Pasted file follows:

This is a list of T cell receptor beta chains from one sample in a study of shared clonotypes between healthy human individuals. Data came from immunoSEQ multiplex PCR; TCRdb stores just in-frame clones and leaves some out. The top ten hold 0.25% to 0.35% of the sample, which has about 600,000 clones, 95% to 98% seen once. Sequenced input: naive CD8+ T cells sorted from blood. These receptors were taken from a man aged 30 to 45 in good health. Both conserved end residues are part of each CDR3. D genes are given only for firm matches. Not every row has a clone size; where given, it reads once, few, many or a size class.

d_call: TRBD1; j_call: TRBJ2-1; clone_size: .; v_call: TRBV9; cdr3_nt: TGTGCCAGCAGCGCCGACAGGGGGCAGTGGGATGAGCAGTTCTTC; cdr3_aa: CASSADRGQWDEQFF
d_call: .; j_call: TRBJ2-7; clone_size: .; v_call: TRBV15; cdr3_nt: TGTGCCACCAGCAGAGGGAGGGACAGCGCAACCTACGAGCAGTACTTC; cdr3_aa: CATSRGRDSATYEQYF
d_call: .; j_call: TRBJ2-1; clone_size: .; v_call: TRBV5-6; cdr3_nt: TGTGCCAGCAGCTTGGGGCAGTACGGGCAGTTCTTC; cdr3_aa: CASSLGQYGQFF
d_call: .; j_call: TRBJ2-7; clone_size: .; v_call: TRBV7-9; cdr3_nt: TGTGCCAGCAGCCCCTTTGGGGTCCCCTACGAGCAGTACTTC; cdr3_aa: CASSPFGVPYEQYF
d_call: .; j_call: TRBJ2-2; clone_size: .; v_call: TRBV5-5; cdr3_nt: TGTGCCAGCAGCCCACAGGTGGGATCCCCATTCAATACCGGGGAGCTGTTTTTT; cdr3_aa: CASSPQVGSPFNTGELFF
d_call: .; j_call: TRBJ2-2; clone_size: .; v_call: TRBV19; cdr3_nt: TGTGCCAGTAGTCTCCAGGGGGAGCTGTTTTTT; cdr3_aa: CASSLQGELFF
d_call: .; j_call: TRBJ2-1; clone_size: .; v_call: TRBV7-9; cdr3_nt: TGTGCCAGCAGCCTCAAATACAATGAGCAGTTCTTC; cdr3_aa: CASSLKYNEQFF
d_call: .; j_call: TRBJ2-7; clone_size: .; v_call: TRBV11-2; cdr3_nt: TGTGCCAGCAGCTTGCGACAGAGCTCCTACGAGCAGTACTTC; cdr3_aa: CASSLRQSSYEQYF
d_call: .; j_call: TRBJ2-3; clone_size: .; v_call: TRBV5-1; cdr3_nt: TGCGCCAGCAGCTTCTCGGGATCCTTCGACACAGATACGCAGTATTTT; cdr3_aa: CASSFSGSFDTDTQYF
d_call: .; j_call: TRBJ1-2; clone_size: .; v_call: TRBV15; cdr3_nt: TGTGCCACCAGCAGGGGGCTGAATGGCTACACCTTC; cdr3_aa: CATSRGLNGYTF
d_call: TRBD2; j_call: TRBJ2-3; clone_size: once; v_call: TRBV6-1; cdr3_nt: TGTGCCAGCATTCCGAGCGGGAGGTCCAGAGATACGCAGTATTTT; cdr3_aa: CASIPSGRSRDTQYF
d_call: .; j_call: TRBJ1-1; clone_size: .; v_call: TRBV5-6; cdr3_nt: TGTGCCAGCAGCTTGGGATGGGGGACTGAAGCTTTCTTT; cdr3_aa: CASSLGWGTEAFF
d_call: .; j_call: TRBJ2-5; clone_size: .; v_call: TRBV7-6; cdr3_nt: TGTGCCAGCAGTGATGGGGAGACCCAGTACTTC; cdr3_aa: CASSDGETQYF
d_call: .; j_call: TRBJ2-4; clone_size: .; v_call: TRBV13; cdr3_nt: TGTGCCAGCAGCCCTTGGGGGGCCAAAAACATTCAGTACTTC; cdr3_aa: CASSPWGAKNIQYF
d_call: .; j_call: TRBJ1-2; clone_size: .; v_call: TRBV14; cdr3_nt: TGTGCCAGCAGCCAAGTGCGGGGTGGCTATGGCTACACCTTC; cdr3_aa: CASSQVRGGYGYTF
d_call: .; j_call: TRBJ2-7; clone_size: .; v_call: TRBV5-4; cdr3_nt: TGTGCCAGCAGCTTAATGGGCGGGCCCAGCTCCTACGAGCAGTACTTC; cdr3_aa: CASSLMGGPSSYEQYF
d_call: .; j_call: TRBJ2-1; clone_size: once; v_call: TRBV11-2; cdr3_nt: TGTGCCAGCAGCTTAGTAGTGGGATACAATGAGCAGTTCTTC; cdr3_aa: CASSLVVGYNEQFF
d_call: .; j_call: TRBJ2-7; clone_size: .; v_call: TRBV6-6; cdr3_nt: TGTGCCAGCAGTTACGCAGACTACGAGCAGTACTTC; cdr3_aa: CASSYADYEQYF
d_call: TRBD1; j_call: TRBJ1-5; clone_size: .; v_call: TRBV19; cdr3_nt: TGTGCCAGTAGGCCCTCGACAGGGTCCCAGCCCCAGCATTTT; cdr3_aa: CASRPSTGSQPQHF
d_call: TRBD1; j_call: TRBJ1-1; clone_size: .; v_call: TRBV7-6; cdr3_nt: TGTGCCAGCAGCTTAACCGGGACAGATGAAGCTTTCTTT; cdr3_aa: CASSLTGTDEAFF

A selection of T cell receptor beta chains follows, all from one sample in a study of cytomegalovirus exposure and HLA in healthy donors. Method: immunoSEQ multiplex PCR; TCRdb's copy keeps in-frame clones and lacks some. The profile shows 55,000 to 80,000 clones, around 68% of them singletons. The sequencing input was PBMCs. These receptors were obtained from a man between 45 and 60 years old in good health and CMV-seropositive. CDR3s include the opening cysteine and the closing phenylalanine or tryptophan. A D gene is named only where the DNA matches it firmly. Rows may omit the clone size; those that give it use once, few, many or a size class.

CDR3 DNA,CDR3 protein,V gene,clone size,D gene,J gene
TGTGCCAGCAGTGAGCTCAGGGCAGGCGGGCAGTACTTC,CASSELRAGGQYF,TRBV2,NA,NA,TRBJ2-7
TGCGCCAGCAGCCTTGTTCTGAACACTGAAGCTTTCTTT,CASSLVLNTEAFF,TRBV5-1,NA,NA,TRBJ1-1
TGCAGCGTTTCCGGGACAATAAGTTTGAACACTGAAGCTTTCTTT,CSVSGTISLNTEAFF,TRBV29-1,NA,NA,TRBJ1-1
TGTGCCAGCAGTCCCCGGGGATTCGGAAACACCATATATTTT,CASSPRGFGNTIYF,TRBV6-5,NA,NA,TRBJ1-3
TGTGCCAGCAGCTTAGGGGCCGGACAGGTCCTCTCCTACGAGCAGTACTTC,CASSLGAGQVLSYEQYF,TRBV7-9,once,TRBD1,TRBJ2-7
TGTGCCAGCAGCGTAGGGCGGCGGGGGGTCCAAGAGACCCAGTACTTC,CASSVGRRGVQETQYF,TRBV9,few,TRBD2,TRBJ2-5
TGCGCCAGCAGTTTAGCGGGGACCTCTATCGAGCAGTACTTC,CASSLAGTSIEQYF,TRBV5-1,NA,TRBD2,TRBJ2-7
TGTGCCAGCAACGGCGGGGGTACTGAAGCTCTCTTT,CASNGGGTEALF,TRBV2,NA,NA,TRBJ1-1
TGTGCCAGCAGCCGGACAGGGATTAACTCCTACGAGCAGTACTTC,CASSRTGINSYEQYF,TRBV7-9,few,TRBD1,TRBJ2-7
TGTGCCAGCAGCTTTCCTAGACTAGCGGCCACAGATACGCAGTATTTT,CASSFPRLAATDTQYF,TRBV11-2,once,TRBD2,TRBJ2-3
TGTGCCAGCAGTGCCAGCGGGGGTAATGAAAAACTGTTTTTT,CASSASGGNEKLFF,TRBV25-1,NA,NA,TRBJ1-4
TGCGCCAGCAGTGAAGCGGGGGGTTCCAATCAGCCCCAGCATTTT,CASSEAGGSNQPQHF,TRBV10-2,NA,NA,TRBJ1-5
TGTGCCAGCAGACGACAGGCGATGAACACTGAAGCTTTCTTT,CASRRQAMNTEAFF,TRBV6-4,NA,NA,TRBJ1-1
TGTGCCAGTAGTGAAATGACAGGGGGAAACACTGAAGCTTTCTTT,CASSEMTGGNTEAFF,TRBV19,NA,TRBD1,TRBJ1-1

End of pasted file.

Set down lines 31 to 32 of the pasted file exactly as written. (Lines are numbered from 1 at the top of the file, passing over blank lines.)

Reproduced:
TGTGCCAGCAACGGCGGGGGTACTGAAGCTCTCTTT,CASNGGGTEALF,TRBV2,NA,NA,TRBJ1-1
TGTGCCAGCAGCCGGACAGGGATTAACTCCTACGAGCAGTACTTC,CASSRTGINSYEQYF,TRBV7-9,few,TRBD1,TRBJ2-7